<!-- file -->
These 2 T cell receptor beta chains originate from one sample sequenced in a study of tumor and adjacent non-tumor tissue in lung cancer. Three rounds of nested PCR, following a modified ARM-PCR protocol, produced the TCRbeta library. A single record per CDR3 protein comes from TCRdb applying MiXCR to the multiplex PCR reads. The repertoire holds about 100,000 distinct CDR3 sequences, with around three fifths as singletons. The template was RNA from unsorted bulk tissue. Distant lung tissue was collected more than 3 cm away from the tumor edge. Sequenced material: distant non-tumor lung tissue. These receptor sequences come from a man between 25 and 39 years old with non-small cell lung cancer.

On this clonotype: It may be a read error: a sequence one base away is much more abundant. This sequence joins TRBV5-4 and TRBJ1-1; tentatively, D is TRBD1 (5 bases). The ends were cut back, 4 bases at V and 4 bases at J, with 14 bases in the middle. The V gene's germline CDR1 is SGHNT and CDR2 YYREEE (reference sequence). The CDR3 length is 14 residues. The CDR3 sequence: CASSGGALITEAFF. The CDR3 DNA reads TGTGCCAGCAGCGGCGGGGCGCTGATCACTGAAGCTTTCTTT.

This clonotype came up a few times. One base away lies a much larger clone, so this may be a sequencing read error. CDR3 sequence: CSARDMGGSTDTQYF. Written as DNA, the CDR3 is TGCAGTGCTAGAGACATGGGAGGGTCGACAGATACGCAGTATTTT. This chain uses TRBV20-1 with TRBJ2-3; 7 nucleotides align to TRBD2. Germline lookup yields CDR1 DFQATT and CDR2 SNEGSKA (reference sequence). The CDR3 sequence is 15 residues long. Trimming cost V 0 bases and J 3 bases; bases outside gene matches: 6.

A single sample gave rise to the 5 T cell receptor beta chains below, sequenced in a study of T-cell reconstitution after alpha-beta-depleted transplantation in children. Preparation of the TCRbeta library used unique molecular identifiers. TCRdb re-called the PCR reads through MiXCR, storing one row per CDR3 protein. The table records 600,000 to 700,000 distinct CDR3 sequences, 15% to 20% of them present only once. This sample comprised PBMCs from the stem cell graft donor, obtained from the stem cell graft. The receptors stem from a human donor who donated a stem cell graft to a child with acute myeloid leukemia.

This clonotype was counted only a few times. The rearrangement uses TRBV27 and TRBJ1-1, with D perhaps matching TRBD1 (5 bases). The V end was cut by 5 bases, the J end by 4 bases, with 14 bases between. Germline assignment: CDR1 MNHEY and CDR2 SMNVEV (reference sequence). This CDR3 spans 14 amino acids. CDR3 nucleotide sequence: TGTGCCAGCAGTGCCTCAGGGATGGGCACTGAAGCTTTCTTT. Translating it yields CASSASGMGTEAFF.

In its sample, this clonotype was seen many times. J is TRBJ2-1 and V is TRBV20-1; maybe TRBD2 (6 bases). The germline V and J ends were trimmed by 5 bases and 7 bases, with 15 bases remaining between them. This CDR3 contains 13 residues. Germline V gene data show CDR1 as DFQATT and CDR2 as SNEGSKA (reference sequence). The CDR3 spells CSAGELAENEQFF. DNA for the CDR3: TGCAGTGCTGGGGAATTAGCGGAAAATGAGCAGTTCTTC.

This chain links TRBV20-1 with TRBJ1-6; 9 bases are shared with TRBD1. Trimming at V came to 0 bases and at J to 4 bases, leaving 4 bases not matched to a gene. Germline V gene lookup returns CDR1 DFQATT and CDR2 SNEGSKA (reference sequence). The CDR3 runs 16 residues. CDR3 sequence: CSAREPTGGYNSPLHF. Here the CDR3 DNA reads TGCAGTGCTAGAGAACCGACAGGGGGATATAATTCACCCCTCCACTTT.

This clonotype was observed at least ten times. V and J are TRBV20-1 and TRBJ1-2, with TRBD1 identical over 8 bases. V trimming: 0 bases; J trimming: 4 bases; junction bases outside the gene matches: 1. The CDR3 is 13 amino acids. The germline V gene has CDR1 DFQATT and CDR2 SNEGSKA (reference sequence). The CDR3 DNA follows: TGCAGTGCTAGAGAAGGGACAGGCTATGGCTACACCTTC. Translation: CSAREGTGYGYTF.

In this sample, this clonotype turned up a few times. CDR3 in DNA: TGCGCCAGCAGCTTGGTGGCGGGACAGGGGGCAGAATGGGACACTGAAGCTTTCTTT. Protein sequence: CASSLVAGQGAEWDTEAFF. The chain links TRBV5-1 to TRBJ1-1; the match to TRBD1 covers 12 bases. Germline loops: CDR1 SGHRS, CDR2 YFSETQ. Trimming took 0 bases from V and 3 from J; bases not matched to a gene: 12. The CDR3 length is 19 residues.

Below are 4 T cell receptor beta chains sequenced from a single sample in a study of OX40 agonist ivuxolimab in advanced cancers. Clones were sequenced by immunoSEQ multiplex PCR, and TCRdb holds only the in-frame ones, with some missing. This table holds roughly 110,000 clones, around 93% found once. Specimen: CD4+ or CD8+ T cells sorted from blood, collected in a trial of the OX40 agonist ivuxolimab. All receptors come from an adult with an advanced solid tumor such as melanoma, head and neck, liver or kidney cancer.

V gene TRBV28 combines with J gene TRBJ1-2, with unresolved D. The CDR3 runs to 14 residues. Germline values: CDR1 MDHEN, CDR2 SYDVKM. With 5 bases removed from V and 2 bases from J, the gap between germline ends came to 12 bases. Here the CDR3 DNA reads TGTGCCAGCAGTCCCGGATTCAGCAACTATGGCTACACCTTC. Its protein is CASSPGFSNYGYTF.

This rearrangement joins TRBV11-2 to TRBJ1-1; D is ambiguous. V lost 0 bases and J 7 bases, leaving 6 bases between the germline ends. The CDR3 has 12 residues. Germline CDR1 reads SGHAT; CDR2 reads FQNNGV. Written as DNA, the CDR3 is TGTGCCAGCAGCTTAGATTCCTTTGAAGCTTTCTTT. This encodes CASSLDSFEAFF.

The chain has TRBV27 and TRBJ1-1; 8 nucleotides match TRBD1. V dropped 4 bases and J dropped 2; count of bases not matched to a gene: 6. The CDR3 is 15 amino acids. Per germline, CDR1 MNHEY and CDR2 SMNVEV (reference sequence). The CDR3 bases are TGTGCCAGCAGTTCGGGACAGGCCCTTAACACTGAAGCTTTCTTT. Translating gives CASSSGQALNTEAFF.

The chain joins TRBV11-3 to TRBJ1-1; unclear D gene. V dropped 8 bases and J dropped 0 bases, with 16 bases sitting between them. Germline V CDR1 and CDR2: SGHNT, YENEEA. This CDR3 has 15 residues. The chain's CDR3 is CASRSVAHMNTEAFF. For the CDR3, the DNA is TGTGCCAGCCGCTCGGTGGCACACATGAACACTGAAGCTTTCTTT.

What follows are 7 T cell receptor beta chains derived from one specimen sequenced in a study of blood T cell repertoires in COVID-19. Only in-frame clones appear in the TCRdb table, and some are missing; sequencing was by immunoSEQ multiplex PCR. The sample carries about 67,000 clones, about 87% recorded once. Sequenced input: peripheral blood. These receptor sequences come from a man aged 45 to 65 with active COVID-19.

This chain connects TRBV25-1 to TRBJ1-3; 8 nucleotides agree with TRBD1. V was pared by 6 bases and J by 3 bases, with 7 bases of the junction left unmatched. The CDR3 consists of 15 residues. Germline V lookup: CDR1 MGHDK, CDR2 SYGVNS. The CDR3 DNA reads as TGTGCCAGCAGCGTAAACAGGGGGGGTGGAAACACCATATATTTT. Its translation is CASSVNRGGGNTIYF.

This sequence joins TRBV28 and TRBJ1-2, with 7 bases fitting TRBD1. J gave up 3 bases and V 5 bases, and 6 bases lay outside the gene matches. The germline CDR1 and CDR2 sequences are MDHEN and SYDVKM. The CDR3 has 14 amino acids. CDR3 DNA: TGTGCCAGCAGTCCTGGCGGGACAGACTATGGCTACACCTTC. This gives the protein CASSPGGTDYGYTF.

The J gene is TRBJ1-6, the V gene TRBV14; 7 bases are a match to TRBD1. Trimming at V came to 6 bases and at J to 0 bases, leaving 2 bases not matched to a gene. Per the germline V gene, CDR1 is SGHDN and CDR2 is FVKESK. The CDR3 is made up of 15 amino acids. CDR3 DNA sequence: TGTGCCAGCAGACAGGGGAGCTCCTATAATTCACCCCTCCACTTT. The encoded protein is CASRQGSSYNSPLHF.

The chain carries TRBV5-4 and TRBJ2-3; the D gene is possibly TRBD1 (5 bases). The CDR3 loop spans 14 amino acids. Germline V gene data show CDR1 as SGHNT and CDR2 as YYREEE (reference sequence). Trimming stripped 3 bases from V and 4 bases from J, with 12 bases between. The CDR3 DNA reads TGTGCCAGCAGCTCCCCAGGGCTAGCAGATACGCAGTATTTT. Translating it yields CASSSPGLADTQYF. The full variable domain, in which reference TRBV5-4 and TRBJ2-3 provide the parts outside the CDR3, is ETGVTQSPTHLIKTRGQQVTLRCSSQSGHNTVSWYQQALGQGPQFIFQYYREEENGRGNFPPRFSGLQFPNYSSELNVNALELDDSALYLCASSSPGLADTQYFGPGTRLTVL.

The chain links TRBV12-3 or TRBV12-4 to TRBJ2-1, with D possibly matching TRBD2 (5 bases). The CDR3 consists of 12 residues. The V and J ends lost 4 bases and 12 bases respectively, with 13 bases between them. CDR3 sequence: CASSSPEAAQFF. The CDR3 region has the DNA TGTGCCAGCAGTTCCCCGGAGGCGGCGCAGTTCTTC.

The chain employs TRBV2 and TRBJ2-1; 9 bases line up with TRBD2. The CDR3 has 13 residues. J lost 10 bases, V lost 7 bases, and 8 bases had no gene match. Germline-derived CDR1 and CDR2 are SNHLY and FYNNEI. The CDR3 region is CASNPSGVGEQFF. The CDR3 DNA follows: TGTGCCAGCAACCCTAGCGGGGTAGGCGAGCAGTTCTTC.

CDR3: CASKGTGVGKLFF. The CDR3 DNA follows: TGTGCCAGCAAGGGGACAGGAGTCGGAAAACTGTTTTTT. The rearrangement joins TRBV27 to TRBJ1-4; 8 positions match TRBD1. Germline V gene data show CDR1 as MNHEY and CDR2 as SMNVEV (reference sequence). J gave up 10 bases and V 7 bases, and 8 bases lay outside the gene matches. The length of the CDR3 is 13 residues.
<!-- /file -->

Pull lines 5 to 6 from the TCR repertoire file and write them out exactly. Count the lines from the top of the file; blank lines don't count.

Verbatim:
This clonotype was counted only a few times. The rearrangement uses TRBV27 and TRBJ1-1, with D perhaps matching TRBD1 (5 bases). The V end was cut by 5 bases, the J end by 4 bases, with 14 bases between. Germline assignment: CDR1 MNHEY and CDR2 SMNVEV (reference sequence). This CDR3 spans 14 amino acids. CDR3 nucleotide sequence: TGTGCCAGCAGTGCCTCAGGGATGGGCACTGAAGCTTTCTTT. Translating it yields CASSASGMGTEAFF.

In its sample, this clonotype was seen many times. J is TRBJ2-1 and V is TRBV20-1; maybe TRBD2 (6 bases). The germline V and J ends were trimmed by 5 bases and 7 bases, with 15 bases remaining between them. This CDR3 contains 13 residues. Germline V gene data show CDR1 as DFQATT and CDR2 as SNEGSKA (reference sequence). The CDR3 spells CSAGELAENEQFF. DNA for the CDR3: TGCAGTGCTGGGGAATTAGCGGAAAATGAGCAGTTCTTC.